Apple Begins Selling LumaForge Shared Servers With Up to 200TB Storage and Prices Up to $50,000

LumaForge today announced that its Jellyfish shared storage solutions are now available for purchase from Apple's online business store, with ultra-high capacities up to 200TB at ultra-high prices of up to $50,000 in the United States.

lumaforge
Jellyfish servers enable video production teams working on Macs to collaborate throughout the content creation process. Designed by professional filmmakers, editors, and colorists, LumaForge says the Jellyfish is compatible with major pro video and audio apps like Final Cut Pro X, Premiere Pro, and DaVinci Resolve.

There are three shared storage solutions:

  • Jellyfish Mobile - 32TB for $11,995.95 or 80TB for $19,995.95: Portable enclosure designed for small teams or teams without a server room infrastructure. Four 10-Gigabit Ethernet ports. Four 1-Gigabit Ethernet ports. 2,300 MBps available bandwidth. Enough to power 4K-8K workflows.

  • Jellyfish Tower - 120TB for $39,995.95: Designed for teams that have larger capacity needs. It's the size of a large PC tower. Eight 10-Gigabit Ethernet ports. Eight 1-Gigabit Ethernet ports. 4,400 MBps available bandwidth.

  • Jellyfish Rack - 200TB for $49,995.95: Identical in functionality to the Tower, but designed to easily fit into existing server racks.

Macs can be connected directly to a Jellyfish server using standard 1- or 10-Gigabit Ethernet cables. Once connected, the Jellyfish Desktop App for macOS automatically completes the setup process. All three have RAID protection.

LumaForge said that more than 200 companies, including Activision, Adobe, BBC, CBS Interactive, Disney, Google, NASA, Pandora, Reuters, Sony, and WeWork, rely on Jellyfish servers for video storage and collaboration.

In related news, LumaForge announced that Steve Bayes has made a significant financial investment in LumaForge and will join its newly formed Board of Advisors. Bayes was the senior product manager of Final Cut Pro at Apple for more than 12 years before retiring from the company in July 2018.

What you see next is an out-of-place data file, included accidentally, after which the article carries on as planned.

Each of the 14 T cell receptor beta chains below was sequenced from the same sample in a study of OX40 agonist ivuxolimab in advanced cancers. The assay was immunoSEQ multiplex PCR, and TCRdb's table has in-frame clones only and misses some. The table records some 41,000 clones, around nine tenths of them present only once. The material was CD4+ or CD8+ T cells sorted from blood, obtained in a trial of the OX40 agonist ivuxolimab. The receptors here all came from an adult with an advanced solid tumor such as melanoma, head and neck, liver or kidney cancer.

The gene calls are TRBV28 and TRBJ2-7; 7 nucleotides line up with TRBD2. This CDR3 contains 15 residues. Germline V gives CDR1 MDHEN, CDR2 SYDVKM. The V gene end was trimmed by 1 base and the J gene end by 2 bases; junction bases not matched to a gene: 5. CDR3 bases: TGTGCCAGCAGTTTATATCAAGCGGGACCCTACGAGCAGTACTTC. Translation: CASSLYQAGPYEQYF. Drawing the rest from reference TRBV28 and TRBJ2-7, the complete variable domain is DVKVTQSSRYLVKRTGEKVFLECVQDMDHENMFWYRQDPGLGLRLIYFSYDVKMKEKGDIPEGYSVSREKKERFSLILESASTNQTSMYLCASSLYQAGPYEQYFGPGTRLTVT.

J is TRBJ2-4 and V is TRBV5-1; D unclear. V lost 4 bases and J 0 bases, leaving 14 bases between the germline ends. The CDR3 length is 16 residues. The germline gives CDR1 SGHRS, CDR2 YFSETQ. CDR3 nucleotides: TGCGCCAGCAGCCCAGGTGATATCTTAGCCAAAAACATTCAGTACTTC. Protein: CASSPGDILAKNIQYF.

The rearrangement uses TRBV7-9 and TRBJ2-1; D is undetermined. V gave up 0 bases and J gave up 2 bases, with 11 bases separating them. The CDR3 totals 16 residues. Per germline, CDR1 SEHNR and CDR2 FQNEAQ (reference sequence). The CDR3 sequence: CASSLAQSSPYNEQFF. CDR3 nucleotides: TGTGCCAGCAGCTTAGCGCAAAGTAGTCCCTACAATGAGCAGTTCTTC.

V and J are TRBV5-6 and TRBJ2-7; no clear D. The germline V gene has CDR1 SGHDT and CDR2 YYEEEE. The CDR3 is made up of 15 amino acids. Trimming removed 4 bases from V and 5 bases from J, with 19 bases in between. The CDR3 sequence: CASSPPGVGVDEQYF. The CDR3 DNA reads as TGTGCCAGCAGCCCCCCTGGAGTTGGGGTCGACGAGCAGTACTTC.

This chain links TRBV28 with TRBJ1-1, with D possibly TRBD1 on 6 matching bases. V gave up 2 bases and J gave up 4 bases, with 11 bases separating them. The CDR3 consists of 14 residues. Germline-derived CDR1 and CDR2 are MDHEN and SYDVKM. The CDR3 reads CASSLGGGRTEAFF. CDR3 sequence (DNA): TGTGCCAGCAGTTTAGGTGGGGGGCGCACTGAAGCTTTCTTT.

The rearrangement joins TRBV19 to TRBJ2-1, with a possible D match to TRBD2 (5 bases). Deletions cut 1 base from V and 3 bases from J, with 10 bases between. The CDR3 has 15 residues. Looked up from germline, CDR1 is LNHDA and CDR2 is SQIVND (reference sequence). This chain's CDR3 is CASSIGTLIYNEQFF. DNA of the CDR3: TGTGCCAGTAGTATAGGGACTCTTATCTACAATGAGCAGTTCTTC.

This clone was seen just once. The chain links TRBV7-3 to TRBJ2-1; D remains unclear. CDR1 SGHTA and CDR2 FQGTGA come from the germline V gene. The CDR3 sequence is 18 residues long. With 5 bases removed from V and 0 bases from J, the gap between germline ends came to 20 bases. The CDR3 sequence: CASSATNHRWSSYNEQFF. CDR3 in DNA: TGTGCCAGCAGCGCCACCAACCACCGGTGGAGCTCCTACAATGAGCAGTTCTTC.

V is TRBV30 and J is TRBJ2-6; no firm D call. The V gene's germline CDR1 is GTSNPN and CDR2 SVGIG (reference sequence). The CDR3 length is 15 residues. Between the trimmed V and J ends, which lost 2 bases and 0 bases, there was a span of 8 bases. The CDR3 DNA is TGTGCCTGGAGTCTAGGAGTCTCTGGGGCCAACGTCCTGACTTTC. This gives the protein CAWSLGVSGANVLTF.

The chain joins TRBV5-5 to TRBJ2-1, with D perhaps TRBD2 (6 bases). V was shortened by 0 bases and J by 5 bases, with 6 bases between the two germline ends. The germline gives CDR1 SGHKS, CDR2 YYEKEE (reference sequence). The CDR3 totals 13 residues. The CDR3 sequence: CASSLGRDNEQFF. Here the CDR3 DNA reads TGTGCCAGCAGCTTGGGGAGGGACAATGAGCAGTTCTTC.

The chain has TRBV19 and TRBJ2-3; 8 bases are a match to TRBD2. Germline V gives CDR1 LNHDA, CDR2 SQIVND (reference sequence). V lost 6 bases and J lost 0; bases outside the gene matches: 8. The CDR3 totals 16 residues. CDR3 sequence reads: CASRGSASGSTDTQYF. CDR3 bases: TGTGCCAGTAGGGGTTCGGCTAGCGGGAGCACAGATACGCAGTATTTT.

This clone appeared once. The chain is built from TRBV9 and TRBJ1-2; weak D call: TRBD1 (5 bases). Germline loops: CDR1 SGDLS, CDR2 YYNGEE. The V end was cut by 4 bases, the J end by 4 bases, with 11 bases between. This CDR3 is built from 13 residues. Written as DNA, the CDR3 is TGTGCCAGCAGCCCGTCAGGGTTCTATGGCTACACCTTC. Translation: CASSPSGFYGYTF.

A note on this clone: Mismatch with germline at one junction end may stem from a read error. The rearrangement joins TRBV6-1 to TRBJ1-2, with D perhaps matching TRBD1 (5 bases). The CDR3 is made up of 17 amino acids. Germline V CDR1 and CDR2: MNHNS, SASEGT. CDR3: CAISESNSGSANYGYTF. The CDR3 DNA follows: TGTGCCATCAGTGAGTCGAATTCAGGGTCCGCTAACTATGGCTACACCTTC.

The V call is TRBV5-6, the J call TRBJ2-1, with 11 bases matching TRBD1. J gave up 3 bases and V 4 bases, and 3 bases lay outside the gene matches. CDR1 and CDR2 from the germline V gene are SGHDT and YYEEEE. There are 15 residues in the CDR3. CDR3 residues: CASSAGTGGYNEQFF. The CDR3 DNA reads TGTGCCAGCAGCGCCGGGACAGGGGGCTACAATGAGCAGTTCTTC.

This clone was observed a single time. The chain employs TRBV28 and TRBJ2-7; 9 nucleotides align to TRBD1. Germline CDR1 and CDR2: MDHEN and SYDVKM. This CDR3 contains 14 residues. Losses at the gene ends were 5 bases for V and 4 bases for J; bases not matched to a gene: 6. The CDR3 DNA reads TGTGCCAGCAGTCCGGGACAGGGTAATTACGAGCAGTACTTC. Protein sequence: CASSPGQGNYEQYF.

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Top Rated Comments

mrat93 Avatar
71 months ago
"32GB for $11,995.95"

:eek: That has to be incorrect.

Nah that sounds right in line with Apple’s pricing on storage.
Score: 33 Votes (Like | Disagree)
Simmias Avatar
71 months ago
I ordered three of the 200TB models to back up my photo and adult video collections.
Score: 23 Votes (Like | Disagree)
bstpierre Avatar
71 months ago
Are they compatible with Time Machine?
;)
Score: 16 Votes (Like | Disagree)
EiriasEmrys Avatar
71 months ago
That's about inline with what Apple charges.

These storage volumes sound kind of insane to me. Isn't a TB good for hundreds of hours of raw footage? What are you working on where you need immediate access to tens of thousands of hours of raw footage?

I'm under the impression that there's another, cheaper solution for archiving petabytes of stuff just for incase, where being able to have dozens of people access it is... not a requirement.
I work as a colorist, a terabyte is nothing these days. If you work with RED Helium footage, Phantom Flex, or ARRI RAW, you can easily fill up 20TB on a feature or 6-7 episodes of TV. As a consumer, its hard to imagine filling that much space, but at our business we go through 8TB a month in archive, 4-6 in working projects, then any features or tv shows are much much more (And we are a small shop). Then you have to remember that each of those should be backed up, so you double or triple that.
Score: 16 Votes (Like | Disagree)
brofkand Avatar
71 months ago
They are not backup servers.
Hobbyists don't understand that DIY solutions don't work when money is on the line.
Score: 13 Votes (Like | Disagree)
nt5672 Avatar
71 months ago
That's about inline with what Apple charges.

These storage volumes sound kind of insane to me. Isn't a TB good for hundreds of hours of raw footage? What are you working on where you need immediate access to tens of thousands of hours of raw footage?

I'm under the impression that there's another, cheaper solution for archiving petabytes of stuff just for incase, where being able to have dozens of people access it is... not a requirement.
At the studio I was responsible for 8 years ago we recorded about 1.6 TB of DVC Pro HD content per 8 hour day (50GB per hour times 4 cameras). This does not include audio. The studio ran 6 days per week often for 10 or 12 hours per day. Each program took several weeks to record and we had a dozen or so editors working from the SAN editing the programs with the intent to complete production before we ran out of storage. Which we often did and had to archive material off the SAN before its time.

These storage numbers seem kind of low to me considering 4K content. We paid 4 to 6 times these prices for our SAN. These seem like a good deal, for the purpose intended.
Score: 12 Votes (Like | Disagree)